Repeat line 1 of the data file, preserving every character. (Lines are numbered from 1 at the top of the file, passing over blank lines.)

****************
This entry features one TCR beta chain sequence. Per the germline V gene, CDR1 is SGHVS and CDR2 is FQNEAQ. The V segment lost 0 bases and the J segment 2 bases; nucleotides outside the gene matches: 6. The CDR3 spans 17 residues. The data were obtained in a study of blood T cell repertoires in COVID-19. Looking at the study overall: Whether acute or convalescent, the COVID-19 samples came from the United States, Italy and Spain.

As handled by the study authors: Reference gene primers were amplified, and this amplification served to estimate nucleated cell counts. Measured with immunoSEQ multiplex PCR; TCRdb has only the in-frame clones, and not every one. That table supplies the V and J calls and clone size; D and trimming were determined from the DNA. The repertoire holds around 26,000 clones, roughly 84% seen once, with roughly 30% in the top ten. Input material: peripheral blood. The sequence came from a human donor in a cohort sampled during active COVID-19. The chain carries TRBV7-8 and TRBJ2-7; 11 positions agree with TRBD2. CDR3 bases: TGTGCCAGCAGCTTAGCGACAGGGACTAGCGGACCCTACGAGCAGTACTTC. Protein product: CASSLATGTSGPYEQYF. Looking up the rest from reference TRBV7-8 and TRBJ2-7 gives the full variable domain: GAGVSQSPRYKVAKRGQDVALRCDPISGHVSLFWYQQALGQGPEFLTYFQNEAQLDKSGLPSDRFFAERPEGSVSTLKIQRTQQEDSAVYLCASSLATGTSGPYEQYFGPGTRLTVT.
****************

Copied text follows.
This entry features one TCR beta chain sequence. Per the germline V gene, CDR1 is SGHVS and CDR2 is FQNEAQ. The V segment lost 0 bases and the J segment 2 bases; nucleotides outside the gene matches: 6. The CDR3 spans 17 residues. The data were obtained in a study of blood T cell repertoires in COVID-19. Looking at the study overall: Whether acute or convalescent, the COVID-19 samples came from the United States, Italy and Spain.